Reviewed by Claudia R.

“ To think that the Vatican, a symbol of faith, was immune to these vices (power, control)…was deceiving oneself. “ ~ The Holy Bullet, Luis Miguel Rocha

Take one very large piñata, fill it with people from the Church, CIA, Opus Dei, the RSS and the Media, add a few bombs, guns, religious miracles and secrets, as well as a thick coating of politics, misguided loyalty and jumbled beliefs, aim one blindfolded reader, armed with a bat at the piñata and stand back as The Holy Bullet blows to kingdom come around them.

After two failed assassination attempts on one of the most revered Popes of all time, Pope John Paul II, in 1981, the Church and it’s followers are forced to hold strong to their faith in a world where the struggle for power between religion and politics is about to reach a crescendo. It is not, however, until 2005, after the death of Pope John Paul II, that the unspoken rumors of an internal Church conspiracy begin to surface, along with a fevered, no holds barred quest to find the perpetrators responsible for the attempts and the people behind the assassination orders.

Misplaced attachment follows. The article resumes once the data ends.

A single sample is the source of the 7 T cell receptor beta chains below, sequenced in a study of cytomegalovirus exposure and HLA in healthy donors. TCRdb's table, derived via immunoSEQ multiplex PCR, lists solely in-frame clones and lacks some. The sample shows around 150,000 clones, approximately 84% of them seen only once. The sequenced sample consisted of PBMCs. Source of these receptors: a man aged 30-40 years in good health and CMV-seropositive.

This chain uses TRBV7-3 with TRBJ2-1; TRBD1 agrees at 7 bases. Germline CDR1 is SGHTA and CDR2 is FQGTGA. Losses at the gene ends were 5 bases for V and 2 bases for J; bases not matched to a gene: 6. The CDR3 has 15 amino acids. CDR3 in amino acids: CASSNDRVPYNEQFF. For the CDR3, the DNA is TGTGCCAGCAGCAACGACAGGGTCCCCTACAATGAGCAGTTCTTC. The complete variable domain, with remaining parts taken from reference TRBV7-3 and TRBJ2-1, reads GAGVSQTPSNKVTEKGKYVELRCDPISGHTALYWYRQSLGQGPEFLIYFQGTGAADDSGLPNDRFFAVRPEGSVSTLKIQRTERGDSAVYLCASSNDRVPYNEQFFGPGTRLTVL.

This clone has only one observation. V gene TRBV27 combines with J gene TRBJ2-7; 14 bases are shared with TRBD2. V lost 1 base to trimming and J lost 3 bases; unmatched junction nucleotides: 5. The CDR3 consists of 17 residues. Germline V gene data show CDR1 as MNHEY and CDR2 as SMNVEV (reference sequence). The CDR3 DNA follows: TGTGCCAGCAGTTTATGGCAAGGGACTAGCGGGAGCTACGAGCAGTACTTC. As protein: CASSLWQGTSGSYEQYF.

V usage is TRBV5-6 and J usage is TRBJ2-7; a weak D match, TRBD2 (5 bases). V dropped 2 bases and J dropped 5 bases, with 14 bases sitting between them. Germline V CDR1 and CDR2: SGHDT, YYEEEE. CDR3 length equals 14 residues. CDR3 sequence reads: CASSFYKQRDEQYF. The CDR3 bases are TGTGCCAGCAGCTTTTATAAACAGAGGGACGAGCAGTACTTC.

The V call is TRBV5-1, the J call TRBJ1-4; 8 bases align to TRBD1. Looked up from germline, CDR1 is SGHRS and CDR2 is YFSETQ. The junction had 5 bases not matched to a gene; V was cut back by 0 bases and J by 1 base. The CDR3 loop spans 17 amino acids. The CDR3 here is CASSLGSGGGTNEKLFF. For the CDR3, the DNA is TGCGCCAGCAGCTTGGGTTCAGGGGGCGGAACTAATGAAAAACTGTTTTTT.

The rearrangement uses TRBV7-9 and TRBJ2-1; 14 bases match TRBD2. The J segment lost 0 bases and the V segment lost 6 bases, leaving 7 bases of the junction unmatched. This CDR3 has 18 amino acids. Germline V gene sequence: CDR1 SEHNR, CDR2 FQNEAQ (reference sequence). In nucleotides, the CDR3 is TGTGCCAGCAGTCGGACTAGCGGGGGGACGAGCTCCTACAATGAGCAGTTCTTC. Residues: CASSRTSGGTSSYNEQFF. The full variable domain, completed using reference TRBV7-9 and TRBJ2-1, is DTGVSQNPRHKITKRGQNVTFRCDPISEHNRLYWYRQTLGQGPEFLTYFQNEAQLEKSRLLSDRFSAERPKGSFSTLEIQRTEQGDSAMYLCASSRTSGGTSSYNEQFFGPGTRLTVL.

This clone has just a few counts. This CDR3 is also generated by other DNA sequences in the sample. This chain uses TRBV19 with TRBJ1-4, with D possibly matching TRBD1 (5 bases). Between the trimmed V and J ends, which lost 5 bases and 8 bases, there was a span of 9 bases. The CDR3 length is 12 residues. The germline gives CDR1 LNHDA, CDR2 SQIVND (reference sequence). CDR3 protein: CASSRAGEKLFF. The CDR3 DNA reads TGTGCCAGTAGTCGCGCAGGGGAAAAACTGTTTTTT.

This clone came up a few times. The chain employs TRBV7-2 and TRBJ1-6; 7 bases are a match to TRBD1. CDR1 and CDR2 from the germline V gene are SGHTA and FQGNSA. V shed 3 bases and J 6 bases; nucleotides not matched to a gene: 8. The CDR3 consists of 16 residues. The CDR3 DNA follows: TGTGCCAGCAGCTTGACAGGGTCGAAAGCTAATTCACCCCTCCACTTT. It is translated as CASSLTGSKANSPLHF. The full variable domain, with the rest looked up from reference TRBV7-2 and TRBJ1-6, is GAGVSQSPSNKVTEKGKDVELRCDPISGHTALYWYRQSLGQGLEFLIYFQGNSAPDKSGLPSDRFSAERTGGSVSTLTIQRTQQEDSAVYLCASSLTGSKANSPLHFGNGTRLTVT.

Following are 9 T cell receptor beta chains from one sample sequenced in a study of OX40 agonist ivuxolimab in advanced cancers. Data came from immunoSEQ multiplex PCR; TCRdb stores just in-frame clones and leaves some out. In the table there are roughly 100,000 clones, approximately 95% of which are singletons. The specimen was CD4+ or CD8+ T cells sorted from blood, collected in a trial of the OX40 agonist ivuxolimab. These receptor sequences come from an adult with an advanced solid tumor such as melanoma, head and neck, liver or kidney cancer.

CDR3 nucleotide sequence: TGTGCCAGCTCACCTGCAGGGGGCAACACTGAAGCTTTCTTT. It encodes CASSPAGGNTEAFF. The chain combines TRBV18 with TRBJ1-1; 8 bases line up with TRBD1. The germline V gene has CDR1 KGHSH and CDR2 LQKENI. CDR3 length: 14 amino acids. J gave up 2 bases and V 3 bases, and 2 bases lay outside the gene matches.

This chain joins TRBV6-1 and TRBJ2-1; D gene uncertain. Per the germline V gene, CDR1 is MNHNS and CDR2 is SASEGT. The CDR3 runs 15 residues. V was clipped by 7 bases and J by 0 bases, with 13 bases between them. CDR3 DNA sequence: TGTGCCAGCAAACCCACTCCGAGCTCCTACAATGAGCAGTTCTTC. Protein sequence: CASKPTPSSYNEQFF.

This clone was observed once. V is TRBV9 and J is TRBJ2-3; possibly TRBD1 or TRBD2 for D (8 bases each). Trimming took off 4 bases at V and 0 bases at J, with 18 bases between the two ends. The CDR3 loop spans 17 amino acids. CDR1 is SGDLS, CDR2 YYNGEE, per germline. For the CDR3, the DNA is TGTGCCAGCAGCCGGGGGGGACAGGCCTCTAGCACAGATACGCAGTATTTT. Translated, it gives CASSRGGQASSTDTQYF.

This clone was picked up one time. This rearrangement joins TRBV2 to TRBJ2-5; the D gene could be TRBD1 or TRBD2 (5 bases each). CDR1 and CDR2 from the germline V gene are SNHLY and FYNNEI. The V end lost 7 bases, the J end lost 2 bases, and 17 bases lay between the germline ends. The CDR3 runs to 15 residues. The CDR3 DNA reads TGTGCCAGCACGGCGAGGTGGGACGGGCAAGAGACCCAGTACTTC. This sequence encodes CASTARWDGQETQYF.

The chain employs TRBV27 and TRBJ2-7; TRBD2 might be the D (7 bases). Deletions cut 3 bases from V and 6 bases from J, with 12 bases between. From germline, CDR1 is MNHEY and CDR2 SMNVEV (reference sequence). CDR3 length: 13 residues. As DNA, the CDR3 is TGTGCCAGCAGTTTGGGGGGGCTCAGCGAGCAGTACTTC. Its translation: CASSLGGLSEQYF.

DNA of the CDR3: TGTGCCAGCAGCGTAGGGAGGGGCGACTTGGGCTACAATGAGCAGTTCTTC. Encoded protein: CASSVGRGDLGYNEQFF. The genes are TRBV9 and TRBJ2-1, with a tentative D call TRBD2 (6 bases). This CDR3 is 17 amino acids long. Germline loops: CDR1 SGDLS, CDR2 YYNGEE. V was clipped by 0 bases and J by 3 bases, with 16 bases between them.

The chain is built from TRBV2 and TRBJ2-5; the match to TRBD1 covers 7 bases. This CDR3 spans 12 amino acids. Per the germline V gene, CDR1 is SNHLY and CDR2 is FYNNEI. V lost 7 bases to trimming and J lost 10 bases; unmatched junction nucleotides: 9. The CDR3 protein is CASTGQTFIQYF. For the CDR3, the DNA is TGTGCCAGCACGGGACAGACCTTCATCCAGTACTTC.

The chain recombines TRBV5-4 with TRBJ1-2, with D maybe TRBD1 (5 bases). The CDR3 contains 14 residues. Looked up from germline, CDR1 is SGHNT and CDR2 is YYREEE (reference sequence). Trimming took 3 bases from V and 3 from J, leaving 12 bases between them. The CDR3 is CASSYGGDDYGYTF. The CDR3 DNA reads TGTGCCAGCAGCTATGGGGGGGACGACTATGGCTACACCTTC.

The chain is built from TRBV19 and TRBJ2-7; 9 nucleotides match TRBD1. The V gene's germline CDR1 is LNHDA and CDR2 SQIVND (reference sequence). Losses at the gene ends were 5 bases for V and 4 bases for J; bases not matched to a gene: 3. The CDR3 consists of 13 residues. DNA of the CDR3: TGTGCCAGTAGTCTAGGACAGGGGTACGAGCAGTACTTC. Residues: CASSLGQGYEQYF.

The Holy Bullet is definitely not a ‘light beach read’. It’s a hefty slice of time, fracturing off from the present to follow the story through past decades and then back again. The plot is splintered with sub-plots and lengthy, descriptive, narratives involving believers and non-believers, assassins and saviors, civilians and government officials, that at times, can leave the reader with the sensation of walking a maze, unsure of the twists of turns, or direction.

The Holy Bullet provides action, drama, intrigue and conflict to the reader. It delivers a tale with incredible insight and immaculate detail about the inner operations of our world’s most powerful men and women and the roles, and burdens they must carry and endure for the sake of world peace. At times, The Holy Bullet was slow-going, a bit like trying to survive a pit of quicksand, and I found myself re-reading chapters in order to keep on top of the characters and plot. In the end, The Holy Bullet succeeded in delivering a conspiracy laden thriller that is sure to please Luis Miguel Rocha fans everywhere.

Claudia resides on Cape Cod and is a wife and mother of two. She attended Lasell College in Newton, MA, after spending 18 years abroad as the daughter of a Diplomat, her latest post being Belgium. Her desire to work in the publishing business as an Editor.